Call to segregate boxships into fire compartments

Call to segregate boxships into fire compartments

Amid a severe escalation of boxship fire incidents, the International Union of Marine Insurance (IUMI) has called for an urgent improvement to onboard firefighting systems.

At a recent conference in Arendal, Norway, organised by marine insurer and P&I club, Gard, and attended by IMO, flag states, shipowners, salvors, class, and insurers, IUMI strengthened its position on this global issue.

Helle Hammer, chair of IUMI’s policy forum, stated in a release: “Fire-fighting capabilities onboard containerships are deficient and we need to see more headway to improve the safety of the crew, the environment, the cargo and the ships themselves. Mis and non-declaration of cargo has serious safety implications and is the root cause behind these tragic incidents. There is agreement among experts that the current means of controlling a fire in the cargo hold are of little effect. The safety objectives set out in SOLAS do not seem to be met, and in light of the various recent casualties the time for action is now.”

During the IMO’s 101st Maritime Safety Committee (MSC) meeting in June 2019, IUMI raised its concerns and received support from various quarters, including IACS. Now, in partnership with the German flag state, IUMI is calling for additional support from flag administrations and other stakeholders to bring this issue to IMO’s agenda in 2020.

In 2017 IUMI published a position paper to raise a variety of concerns including inadequate fire detection and onboard firefighting systems both on deck and under deck; and the need to revise SOLAS.

“Our position paper recommends that firefighting systems should be arranged to segregate the ship into fire compartments where the fire can be isolated to prevent it from spreading. Onboard systems could then cool the containers and allow them to burn out in a controlled manner. Fixed monitors to adequately attack the fire and improved fire detection system are further measures proposed to allow for an appropriate response mechanism. Better prevention measures must also address the concerning rise in cargo misdeclaration. We are encouraged to see larger carriers already beginning to crack down on this problem,” said Hammer.

This year has been especially bad for containership fires with more than one major incident a month.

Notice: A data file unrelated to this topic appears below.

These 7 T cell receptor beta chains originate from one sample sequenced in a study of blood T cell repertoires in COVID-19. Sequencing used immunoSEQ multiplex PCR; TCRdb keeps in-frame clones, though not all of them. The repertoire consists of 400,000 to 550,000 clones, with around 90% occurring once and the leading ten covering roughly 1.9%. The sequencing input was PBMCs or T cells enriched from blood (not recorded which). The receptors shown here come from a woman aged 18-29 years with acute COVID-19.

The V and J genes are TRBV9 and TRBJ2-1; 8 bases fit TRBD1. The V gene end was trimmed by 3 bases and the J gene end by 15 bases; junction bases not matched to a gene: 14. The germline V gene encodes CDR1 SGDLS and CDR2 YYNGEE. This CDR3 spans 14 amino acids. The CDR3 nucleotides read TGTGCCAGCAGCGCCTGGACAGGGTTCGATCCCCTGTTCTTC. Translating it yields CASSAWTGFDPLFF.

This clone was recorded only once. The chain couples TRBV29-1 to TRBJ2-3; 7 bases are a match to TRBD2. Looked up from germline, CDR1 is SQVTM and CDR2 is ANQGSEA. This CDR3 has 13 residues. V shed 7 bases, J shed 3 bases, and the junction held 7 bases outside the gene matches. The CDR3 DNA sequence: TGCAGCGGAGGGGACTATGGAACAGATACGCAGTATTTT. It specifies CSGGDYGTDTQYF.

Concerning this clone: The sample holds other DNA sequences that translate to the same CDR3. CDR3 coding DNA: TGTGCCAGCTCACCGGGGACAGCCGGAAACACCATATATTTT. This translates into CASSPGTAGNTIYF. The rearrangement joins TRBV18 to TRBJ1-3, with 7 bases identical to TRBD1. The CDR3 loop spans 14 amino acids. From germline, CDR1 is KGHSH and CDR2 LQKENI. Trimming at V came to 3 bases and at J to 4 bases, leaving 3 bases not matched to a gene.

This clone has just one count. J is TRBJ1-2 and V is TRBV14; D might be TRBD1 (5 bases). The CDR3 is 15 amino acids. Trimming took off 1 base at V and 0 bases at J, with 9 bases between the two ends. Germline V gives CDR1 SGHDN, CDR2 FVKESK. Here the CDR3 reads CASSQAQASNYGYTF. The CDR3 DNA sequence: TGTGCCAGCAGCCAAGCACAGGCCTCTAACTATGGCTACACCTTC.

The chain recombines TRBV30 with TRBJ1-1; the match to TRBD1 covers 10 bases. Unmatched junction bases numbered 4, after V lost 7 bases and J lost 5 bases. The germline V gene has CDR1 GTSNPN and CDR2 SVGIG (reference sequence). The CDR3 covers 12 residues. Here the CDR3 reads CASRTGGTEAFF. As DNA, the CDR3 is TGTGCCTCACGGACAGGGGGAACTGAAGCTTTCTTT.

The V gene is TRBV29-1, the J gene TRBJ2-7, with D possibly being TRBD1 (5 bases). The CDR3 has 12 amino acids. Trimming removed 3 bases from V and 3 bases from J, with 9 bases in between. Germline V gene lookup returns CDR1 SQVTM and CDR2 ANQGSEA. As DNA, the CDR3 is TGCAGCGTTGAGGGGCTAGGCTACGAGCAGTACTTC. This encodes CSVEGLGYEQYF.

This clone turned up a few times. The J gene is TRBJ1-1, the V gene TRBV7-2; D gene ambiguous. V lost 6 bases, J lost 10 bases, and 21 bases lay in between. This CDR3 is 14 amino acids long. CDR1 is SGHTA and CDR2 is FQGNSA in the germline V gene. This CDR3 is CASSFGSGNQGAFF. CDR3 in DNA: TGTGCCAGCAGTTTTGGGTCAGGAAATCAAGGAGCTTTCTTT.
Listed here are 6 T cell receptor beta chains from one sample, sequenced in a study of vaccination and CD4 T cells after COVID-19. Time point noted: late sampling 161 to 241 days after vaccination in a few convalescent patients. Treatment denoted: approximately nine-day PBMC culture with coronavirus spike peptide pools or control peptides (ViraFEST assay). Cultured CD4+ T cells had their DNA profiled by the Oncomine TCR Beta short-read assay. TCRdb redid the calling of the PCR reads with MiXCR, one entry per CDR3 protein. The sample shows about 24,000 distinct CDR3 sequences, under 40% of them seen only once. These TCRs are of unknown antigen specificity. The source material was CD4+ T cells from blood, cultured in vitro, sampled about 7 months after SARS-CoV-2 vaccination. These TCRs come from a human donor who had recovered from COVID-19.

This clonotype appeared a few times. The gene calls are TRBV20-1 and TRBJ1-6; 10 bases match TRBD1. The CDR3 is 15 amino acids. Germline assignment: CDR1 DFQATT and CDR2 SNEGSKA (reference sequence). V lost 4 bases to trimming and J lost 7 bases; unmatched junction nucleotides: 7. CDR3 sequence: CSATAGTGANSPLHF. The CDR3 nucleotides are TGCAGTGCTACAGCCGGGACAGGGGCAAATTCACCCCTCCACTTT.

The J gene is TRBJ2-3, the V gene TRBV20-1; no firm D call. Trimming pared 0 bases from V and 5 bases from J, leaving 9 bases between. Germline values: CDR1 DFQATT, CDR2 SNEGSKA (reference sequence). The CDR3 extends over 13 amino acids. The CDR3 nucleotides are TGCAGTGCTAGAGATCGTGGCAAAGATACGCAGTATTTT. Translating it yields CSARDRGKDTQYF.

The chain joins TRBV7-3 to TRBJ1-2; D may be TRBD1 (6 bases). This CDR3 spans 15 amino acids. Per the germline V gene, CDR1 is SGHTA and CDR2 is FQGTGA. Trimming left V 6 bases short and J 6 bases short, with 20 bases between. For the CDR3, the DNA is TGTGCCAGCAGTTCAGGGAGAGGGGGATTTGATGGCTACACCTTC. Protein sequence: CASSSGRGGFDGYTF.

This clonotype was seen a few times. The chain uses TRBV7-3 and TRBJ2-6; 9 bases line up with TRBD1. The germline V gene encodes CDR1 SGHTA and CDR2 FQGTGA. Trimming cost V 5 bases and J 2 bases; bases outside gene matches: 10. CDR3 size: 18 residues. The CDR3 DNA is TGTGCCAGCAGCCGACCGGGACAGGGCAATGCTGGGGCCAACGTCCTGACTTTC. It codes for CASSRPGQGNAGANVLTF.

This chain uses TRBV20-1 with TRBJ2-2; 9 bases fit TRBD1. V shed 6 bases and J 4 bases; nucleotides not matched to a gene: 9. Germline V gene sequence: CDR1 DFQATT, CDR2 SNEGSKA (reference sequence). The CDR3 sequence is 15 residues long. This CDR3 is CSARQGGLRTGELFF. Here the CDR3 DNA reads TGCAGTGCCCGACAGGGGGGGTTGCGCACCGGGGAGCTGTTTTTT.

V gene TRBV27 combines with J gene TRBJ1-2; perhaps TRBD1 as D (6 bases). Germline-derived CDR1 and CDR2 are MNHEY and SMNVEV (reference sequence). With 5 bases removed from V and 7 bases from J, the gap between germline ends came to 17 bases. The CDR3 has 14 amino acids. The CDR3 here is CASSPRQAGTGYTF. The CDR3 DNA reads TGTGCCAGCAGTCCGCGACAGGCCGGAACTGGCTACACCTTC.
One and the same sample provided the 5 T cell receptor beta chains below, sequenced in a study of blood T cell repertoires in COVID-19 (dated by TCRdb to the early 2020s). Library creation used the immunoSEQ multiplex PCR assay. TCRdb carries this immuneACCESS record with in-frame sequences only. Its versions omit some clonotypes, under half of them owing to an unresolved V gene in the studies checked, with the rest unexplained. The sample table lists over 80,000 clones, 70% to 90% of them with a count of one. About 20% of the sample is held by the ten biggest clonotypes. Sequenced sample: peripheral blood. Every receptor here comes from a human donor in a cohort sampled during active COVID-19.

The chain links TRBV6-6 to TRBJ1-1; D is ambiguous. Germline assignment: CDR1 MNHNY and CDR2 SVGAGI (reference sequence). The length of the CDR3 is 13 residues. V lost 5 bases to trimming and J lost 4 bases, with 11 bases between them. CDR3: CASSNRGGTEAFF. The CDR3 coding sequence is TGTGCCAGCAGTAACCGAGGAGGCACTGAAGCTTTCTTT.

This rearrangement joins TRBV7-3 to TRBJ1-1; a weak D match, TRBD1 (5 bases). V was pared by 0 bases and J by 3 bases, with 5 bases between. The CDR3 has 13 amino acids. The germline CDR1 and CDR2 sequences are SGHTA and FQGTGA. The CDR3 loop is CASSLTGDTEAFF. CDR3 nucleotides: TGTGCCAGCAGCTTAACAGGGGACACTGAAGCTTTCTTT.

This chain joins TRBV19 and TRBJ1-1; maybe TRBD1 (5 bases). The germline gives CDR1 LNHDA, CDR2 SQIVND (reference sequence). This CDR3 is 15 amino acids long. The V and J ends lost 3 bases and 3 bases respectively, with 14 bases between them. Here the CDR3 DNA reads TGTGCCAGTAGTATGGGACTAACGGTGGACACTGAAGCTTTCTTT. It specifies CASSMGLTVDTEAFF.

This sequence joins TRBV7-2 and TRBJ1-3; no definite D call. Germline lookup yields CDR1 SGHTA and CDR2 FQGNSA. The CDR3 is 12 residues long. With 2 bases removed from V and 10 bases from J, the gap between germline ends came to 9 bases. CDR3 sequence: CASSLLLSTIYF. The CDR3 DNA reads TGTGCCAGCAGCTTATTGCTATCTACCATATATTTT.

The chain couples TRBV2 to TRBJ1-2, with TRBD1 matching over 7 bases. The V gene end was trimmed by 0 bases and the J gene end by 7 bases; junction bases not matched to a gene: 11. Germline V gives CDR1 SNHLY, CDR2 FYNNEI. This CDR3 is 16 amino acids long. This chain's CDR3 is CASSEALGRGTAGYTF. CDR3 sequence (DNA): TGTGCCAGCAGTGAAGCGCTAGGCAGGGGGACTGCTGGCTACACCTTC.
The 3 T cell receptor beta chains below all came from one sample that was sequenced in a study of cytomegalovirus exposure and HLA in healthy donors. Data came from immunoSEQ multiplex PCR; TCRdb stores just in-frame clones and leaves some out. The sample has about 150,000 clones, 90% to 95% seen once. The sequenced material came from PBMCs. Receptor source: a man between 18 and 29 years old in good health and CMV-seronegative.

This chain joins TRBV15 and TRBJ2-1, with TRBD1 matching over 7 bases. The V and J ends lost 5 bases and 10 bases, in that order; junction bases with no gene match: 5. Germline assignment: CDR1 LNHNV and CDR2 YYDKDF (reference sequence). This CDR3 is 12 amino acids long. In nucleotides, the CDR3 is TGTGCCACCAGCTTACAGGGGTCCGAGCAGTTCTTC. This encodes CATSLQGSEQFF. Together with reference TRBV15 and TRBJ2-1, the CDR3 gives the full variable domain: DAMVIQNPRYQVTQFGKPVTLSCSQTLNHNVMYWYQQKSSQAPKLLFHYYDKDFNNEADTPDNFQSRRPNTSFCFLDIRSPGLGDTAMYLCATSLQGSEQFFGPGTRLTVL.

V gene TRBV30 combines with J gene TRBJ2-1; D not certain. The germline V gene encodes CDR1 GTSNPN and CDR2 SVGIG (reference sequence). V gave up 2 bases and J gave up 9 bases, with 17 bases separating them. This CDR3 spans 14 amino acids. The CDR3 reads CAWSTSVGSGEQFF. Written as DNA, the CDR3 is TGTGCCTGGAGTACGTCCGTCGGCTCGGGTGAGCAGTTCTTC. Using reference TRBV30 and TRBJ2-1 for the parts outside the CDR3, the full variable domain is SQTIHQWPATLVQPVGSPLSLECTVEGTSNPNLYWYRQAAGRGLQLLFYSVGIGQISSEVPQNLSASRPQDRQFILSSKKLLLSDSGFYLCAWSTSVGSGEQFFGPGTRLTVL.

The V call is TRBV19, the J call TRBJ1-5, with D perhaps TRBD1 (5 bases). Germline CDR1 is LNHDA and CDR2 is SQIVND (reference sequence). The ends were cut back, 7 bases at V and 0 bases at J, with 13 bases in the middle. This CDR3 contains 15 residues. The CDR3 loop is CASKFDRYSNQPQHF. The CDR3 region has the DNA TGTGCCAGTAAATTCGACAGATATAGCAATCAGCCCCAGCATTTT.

“The sad reality is that we can no longer sit idle. Containerships are increasing in size and complexity and this will only exacerbate the problem. This is an issue that affects the entire maritime industry and IUMI is calling for all stakeholders to work together and encourage IMO to strengthen fire protection in the cargo area of container vessels; amend SOLAS by explicitly including active and/or passive fire protection on board new container vessels; and consider the need to address the firefighting equipment of existing container vessels,” said Hammer.

Sam Chambers

Starting out with the Informa Group in 2000 in Hong Kong, Sam Chambers became editor of Maritime Asia magazine as well as East Asia Editor for the world’s oldest newspaper, Lloyd’s List. In 2005 he pursued a freelance career and wrote for a variety of titles including taking on the role of Asia Editor at Seatrade magazine and China correspondent for Supply Chain Asia. His work has also appeared in The Economist, The New York Times, The Sunday Times and The International Herald Tribune.

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1 Comment

  1. Avatar
    Andrew Craig-Bennett
    October 23, 2019 at 6:40 pm

    A very good point. It’s quite clear that a modern boxboat really doesn’t have the capacity to fight a cargo fire effectively.

    A through review should indeed be undertaken but I’d hope that it will include stability considerations as well as bulkhead, hatch cover and longitudinal strength issues and attention to the ability of the bilge pumping systems to cope with debris.

    We thought that CO2 systems would be enough; it is clear that they are.

    And perhaps I may be allowed to trot out the suggestion that dangerous cargo should NOT attract a higher freight rate, despite the higher handling costs?